Summary: There is much confusion today about the Holy Spirit. Part 1 answers who the Holy Spirit Is and when the baptism of the Holy Spirit takes place.
What You Need To Know About the Holy Spirit
TEXT: Acts 1:4-8 – “And, being assembled together with them, commanded them that they should not depart from Jerusalem, but wait for the promise of the Father, which, saith he, ye have heard of me. 5 For John truly baptized with water; but ye shall be baptized with the Holy Ghost not many days hence.
6 When they therefore were come together, they asked of him, saying, Lord, wilt thou at this time restore again the kingdom to Israel? 7 And he said unto them, It is not for you to know the times or the seasons, which the Father hath put in his own power. 8 But ye shall receive power, after that the Holy Ghost is come upon you: and ye shall be witnesses unto me both in Jerusalem, and in all Judaea, and in Samaria, and unto the uttermost part of the earth.”
There is a lot of confusion about the Holy Spirit today. Our Pentecostal and Charismatic brethren (and I do consider many of them brethren in the Lord, notwithstanding my criticisms of some of their teachings) believe that there is an experience after salvation which they call the “baptism of the Holy Spirit,” and that the evidence of this baptism (they say) is speaking in tongues. I believe this teaching is erroneous because of a basic misunderstanding of what the Bible teaches about the Holy Spirit.
Well, who exactly IS the Holy Spirit? What really is this experience they call the “baptism of the Holy Spirit”? Is it a second work of grace that takes place after salvation? Are you missing an experience that could revolutionize your life and provide you with a shortcut to spiritual victory? Is it manifested by speaking in tongues or the performance of miracles? Finally, what does the Holy Spirit actually DO in our lives?
We want to answer each of these questions in the next three messages in our study of the book of Acts. Let me begin by saying that I am not in any way denigrating the commitment and devotion of those who may disagree on this matter. Some of the best Christians I have ever known are Charismatics. There are Charismatic and Pentecostal friends of mine who have contributed to my life in ways that will last for eternity, and I love them dearly. So please understand that I am not calling out my brethren as heretics. This is simply a family argument among family members who are still committed to one another in love.
With that said, let us look at who the Holy Spirit is, and when He came. Next Sunday and the following Sunday we will explore what the Holy Spirit does in the world and in our lives.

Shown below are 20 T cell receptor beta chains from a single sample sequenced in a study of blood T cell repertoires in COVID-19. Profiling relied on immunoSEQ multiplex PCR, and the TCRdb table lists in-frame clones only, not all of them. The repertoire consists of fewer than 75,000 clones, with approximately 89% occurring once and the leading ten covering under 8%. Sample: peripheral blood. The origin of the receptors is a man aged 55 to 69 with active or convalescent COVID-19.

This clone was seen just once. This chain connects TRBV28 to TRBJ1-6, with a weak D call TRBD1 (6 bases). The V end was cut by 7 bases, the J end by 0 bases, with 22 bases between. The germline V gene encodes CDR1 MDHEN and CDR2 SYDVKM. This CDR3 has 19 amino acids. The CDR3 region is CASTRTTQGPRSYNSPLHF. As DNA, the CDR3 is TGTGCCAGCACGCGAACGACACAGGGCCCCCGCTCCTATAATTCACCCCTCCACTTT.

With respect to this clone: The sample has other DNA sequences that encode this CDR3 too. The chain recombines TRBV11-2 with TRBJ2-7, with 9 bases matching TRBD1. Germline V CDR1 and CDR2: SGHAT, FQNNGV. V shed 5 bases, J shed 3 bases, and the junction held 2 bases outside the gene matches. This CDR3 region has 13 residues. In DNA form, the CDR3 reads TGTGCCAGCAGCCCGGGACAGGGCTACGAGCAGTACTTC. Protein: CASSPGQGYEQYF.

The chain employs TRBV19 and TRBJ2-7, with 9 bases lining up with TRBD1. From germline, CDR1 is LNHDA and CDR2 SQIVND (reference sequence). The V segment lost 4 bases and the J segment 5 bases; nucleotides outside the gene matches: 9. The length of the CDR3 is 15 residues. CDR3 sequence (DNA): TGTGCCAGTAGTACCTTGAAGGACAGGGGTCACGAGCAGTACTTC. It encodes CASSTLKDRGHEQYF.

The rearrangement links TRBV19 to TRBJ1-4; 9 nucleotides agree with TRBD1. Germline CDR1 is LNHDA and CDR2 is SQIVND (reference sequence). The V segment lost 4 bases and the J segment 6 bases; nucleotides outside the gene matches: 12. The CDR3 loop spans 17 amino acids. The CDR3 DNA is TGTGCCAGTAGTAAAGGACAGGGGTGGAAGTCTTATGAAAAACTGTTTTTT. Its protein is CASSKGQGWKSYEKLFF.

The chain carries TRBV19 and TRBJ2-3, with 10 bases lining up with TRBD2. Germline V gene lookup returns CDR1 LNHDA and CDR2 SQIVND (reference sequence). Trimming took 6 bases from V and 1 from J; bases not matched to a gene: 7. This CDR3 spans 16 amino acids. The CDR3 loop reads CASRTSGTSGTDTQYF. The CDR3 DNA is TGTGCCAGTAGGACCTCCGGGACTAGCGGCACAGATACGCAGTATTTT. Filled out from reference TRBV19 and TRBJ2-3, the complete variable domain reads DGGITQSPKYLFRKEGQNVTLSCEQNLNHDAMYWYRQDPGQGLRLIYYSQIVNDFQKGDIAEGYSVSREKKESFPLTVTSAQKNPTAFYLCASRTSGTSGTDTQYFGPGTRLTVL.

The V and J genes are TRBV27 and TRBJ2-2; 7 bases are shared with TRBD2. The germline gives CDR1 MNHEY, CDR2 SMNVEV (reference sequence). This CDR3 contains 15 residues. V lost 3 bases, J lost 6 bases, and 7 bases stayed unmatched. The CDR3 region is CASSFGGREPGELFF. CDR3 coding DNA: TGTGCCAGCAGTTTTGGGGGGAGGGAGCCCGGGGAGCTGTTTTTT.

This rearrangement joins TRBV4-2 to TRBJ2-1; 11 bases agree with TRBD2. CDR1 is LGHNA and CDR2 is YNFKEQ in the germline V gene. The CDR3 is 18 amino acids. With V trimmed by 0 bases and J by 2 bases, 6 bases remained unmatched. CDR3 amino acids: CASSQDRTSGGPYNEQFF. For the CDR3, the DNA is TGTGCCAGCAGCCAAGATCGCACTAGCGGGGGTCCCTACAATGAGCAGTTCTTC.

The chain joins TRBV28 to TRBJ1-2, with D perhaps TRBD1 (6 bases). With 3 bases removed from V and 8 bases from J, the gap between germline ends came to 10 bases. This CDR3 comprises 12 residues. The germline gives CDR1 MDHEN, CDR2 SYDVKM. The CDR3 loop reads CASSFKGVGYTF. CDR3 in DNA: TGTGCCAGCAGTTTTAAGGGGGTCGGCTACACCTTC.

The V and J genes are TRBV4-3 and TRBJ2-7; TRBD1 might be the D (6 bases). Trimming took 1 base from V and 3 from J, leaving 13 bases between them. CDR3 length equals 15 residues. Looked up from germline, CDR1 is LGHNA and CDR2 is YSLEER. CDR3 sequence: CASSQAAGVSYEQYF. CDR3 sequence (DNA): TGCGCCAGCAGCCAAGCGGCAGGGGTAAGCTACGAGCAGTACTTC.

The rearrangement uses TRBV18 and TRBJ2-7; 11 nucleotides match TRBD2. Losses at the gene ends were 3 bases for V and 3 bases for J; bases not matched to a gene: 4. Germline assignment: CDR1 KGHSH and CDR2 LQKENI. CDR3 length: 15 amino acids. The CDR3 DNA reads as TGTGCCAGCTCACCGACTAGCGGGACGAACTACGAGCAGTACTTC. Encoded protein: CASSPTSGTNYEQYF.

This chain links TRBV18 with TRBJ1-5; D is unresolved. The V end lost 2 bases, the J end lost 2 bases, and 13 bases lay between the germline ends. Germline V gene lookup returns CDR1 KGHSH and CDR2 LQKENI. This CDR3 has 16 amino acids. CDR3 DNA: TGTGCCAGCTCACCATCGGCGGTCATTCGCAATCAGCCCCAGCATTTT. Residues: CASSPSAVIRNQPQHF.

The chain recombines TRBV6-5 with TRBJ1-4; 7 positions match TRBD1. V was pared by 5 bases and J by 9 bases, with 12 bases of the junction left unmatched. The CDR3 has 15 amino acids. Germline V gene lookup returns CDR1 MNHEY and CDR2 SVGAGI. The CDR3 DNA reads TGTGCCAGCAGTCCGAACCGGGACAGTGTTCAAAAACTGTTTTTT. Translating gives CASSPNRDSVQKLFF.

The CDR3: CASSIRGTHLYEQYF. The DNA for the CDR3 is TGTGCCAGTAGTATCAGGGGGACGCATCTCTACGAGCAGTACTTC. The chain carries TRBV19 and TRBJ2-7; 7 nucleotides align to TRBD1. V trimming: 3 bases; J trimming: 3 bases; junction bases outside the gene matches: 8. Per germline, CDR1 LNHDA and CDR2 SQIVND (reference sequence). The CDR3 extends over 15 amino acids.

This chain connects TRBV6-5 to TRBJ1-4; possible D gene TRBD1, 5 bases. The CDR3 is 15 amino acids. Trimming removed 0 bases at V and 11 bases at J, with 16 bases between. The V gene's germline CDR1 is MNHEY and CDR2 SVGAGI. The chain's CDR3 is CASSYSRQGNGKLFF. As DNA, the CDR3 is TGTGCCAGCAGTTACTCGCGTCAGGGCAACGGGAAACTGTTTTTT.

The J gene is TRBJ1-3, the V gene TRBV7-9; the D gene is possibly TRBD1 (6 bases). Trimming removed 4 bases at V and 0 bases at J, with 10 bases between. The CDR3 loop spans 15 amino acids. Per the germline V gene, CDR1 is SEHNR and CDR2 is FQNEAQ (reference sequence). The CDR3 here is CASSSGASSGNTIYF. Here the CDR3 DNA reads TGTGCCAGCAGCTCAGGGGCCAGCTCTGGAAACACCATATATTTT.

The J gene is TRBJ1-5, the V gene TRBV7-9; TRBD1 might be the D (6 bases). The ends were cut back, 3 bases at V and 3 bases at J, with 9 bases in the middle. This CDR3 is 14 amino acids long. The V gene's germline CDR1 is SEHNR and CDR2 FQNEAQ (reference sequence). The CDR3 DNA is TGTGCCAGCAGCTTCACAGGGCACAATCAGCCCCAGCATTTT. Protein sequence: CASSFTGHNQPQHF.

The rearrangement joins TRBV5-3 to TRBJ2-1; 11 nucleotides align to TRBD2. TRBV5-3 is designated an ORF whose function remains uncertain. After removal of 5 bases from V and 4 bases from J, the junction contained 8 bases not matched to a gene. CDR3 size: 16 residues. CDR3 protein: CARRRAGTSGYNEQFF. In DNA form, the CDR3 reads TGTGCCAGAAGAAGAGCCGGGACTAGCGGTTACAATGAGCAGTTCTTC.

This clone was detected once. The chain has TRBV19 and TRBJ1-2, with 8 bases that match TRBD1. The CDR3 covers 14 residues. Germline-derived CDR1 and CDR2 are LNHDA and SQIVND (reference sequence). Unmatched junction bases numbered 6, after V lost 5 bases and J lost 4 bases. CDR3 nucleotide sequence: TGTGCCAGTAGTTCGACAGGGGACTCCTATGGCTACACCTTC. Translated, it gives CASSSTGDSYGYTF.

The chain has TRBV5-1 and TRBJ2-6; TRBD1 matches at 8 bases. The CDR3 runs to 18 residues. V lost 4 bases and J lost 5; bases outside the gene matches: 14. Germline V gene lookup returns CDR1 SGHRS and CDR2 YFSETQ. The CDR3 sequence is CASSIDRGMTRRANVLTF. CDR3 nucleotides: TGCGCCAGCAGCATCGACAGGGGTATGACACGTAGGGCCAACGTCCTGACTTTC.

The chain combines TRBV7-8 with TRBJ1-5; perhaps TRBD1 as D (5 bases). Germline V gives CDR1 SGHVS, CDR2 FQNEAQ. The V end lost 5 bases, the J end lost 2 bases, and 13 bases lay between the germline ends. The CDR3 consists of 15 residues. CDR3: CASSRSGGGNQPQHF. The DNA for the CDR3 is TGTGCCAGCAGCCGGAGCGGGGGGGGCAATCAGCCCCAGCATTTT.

I. FIRST, LET US CONSIDER WHO EXACTLY IS HOLY SPIRIT
There are two simple yet profound things you should know to understand who the Holy Spirit is:
1. First you may have noticed that I refer to the Holy Spirit as HE instead of IT. That’s because the Holy Spirit is not an impersonal force, but A TRUE PERSON—a real personality.
That’s why we generally prefer to call Him the Holy “Spirit” in today’s vocabulary, instead of the Holy “Ghost” as it is found in the King James Version of the Bible. Today, the word “ghost” conjures up Casper the friendly Ghost or some scary entity from the other world, so we call Him the “Holy SPIRIT” to capture the real meaning of the Bible word.
Now in reference to the Holy Spirit, the Bible speaks about a real person, with all the attributes of personality—
He has a mind.
He has a will.
He has emotions.
He forbids and permits and speaks and loves.
He can be angered and grieved
All of these are characteristics of a person, not an impersonal force.
2. Second, in reference to who the Holy Spirit is, not only is He A PERSON, but He is also GOD.
He’s the third person in the Trinity; one of the persons of the one triune God. He’s every bit as much God as God the Father and God the Son. The Bible teaches that there is only one God, but He exists in three persons—Father, Son and Holy Spirit.
You say, “Brother Sligh, how can that be? How can three persons be one God?” I say, “I don’t know. I cannot understand it; I cannot explain it;— but that’s what the Bible teaches.” You say, “But that defies my understanding.”
Well, there are many things about God that defy our puny, limited, finite, human understanding. John Wesley, the founder of the Methodist church said, “Bring me a worm that can comprehend a man, and then I will show you a man who can comprehend the triune God.”